Get Moving to Slow Down Rheumatoid Arthritis
Vigorous physical exercise does not appear to damage the joints of people with rheumatoid arthritis (RA) and may actually have a protective effect, according to the Annals of the Rheumatic Diseases (2004;63:1399–1405).
RA is an autoimmune inflammatory condition of the joints that causes pain, warmth, swelling, and stiffness, and sometimes fatigue and flu-like symptoms. More common in women than in men, RA affects over two million Americans, with symptoms usually beginning between ages 30 and 50. As the disease progresses, the cartilage and bones of the joints sometimes become irreversibly damaged. RA most frequently affects the joints of the hands and wrists, causing characteristic deformities in these areas; it may also affect the neck, shoulders, hips, knees, ankles, and feet. Other organs including the lungs, heart, skin, and eyes may also be involved. People with RA are at an increased risk of developing thinning of the bones (osteoporosis). The symptoms of RA usually occur periodically, with flare-ups and remissions.
Although there is no cure, early treatment is recommended to slow the process of joint deterioration. Nonsteroidal anti-inflammatory drugs (NSAIDS) such as ibuprofen (Advil™) decrease pain and inflammation of the affected joints. Long-term use of NSAIDS, however, may damage the gastrointestinal tract, causing irritation and bleeding. Corticosteroids such as prednisone are used in more severe cases to decrease inflammation. Unfortunately, corticosteroids may further increase the chance of developing osteoporosis. Disease-modifying anti-rheumatic drugs (DMARDS) are also used to try to slow damage of the affected joints. Commonly prescribed DMARDS are methotrexate (Rheumatrex™) and sulfasalazine (Azaline™). While these drugs can have beneficial effects on the symptoms and progression of RA, they are associated with serious side effects including seizures and kidney failure (Rheumatrex™), and liver damage and anemia
Previous studies have shown that intensive physical exercise does not appear to increase damage to the large joints in people affected by RA. The new study aimed to investigate the effects of a high-intensity exercise program on the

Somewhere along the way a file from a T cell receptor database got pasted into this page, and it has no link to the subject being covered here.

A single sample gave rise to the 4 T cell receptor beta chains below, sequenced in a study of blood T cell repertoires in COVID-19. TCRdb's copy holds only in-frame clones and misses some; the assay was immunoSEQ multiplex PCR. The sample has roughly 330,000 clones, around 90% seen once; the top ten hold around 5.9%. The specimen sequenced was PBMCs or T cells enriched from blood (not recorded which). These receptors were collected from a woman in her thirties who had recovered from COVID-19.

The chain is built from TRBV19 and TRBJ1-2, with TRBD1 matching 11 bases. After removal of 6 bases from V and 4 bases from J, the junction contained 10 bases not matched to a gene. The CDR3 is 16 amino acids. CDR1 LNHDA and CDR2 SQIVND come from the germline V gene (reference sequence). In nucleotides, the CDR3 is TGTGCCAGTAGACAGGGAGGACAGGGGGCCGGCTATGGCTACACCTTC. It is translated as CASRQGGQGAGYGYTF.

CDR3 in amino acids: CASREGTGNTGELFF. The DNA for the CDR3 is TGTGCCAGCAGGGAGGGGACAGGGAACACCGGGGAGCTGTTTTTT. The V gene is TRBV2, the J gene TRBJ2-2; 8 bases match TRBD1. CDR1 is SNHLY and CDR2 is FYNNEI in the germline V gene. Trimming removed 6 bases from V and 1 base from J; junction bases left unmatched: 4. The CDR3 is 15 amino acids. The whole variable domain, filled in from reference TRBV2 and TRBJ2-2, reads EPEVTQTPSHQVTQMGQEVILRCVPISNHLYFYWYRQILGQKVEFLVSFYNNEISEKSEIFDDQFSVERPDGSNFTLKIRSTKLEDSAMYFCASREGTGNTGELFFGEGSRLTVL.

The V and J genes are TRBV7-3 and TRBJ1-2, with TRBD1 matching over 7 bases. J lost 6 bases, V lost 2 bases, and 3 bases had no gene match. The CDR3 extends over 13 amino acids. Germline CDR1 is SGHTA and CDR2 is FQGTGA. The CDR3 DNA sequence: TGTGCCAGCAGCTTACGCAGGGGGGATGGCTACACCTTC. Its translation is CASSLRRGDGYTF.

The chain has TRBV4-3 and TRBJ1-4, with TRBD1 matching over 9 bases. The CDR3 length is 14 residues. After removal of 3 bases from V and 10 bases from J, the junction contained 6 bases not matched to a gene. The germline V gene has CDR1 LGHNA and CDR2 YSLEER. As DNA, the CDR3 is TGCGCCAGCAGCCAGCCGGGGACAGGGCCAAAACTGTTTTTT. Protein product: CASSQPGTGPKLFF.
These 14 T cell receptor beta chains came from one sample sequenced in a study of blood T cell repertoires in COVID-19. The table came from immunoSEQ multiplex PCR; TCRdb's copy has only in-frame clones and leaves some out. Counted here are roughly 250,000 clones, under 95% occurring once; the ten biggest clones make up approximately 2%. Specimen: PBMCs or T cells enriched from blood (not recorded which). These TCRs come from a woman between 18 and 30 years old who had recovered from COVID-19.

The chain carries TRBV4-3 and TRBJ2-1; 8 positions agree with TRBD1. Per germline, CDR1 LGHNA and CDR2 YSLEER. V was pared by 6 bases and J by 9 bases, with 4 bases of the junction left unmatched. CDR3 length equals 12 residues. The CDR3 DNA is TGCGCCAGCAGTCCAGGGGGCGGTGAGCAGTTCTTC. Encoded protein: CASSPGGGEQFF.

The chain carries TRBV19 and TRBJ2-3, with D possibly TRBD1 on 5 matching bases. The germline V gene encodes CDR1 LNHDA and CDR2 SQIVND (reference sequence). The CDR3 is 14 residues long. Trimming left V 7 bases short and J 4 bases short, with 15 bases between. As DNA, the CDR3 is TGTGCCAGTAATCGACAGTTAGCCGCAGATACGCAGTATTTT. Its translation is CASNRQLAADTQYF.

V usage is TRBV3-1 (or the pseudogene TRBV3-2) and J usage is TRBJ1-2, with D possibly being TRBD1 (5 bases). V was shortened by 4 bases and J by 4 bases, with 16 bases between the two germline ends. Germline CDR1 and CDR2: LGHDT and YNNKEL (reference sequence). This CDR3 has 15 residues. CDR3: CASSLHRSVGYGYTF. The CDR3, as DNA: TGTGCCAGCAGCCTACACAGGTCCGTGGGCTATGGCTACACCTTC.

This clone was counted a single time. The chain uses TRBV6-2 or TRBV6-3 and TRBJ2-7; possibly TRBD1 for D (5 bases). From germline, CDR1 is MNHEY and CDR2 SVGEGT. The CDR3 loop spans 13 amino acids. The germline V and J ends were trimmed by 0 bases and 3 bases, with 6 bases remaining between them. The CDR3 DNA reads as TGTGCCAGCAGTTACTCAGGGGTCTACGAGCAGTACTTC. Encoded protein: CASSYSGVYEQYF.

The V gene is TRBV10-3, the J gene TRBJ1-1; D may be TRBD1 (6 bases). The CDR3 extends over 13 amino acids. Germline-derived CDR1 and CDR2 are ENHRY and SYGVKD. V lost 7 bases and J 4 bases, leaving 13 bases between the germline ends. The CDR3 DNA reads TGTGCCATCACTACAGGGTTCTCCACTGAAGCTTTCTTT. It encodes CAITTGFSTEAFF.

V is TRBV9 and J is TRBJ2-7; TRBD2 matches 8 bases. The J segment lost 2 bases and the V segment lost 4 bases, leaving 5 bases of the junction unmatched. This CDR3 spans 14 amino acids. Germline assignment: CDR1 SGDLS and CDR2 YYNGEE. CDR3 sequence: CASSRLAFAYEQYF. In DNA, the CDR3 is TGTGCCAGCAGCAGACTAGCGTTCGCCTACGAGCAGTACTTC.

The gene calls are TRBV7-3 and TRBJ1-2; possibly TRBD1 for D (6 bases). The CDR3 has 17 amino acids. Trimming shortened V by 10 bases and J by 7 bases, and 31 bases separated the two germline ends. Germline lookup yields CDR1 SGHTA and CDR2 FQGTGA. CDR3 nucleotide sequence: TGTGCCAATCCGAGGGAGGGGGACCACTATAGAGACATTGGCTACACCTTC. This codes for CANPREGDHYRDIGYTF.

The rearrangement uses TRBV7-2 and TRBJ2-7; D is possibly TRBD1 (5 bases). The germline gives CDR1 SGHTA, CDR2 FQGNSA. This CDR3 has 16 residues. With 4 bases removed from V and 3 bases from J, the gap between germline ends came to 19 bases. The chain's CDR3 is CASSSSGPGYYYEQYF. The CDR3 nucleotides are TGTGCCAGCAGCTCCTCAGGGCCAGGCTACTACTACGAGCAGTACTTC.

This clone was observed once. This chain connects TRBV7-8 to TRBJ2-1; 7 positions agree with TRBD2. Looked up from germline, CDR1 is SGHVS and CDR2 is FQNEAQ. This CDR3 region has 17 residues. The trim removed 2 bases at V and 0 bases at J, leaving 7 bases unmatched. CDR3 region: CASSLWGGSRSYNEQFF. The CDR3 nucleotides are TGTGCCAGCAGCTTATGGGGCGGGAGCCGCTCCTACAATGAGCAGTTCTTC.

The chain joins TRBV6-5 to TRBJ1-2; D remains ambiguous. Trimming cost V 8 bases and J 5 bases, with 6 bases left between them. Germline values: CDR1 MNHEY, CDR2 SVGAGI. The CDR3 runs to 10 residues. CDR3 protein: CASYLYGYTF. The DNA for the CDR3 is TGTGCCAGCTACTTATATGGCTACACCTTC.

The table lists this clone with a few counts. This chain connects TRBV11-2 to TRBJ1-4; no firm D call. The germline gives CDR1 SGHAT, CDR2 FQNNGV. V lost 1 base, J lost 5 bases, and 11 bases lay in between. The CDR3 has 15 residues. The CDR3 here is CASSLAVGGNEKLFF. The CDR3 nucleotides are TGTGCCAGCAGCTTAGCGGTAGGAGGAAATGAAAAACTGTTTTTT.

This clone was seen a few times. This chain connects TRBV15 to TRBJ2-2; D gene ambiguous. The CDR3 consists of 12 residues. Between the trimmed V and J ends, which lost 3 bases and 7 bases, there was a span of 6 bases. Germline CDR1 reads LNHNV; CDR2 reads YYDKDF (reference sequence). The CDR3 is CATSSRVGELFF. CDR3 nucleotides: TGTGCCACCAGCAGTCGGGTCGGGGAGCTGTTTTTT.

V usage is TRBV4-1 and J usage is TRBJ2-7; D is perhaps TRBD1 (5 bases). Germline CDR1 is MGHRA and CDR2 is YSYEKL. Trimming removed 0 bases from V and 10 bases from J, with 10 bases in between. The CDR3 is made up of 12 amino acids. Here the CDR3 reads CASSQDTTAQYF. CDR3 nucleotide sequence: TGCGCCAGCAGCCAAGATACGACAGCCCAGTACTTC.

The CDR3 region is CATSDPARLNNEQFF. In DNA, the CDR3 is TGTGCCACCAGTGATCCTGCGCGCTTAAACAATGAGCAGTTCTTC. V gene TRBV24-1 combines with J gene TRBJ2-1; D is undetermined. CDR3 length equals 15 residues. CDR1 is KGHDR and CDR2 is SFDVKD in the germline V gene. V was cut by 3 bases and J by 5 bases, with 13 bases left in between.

smaller joints of the hands and feet. The participants were enrolled in the Rheumatoid Arthritis Patients in Training study; 281 people completed the two-year trial. The participants were assigned to either a usual-care group or to an exercise group. The usual-care group received physical therapy as deemed appropriate by the physician but did not partake in high-intensity exercise. The exercise group engaged in supervised intensive exercise sessions two times per week, including bicycling, stair walking, step exercises, and sport and game exercises. Over the course of the study, the following parameters were measured to assess the response to the different treatments: change in the amount of joint damage in the hands and feet, amount of disease activity (determined by the degree of swelling, pain, laboratory tests of inflammation, and the participant’s perception of disease activity), use of medications to manage symptoms, and change in the level of aerobic fitness.
Arthritis-related damage to the joints of the hands and feet occurred significantly more slowly in the exercise group than in the usual-care group. This difference was most pronounced in the feet. There were no significant differences between the groups in the use of DMARDS or corticosteroids over the two years and no significant difference in the level of disease activity was found between the groups.
The results of the new study suggest that a regular intensive exercise program has a protective effect on the small joints in people with RA, potentially slowing disease progression.
Kimberly Beauchamp, ND, received her bachelor’s degree from the University of Rhode Island and her Doctorate of Naturopathic Medicine from Bastyr University in Kenmore, WA. She is a co-founder and practicing physician at South County Naturopaths, Inc., in Wakefield, RI. Dr. Beauchamp teaches holistic medicine classes and provides consultations focusing on detoxification and whole-foods nutrition.
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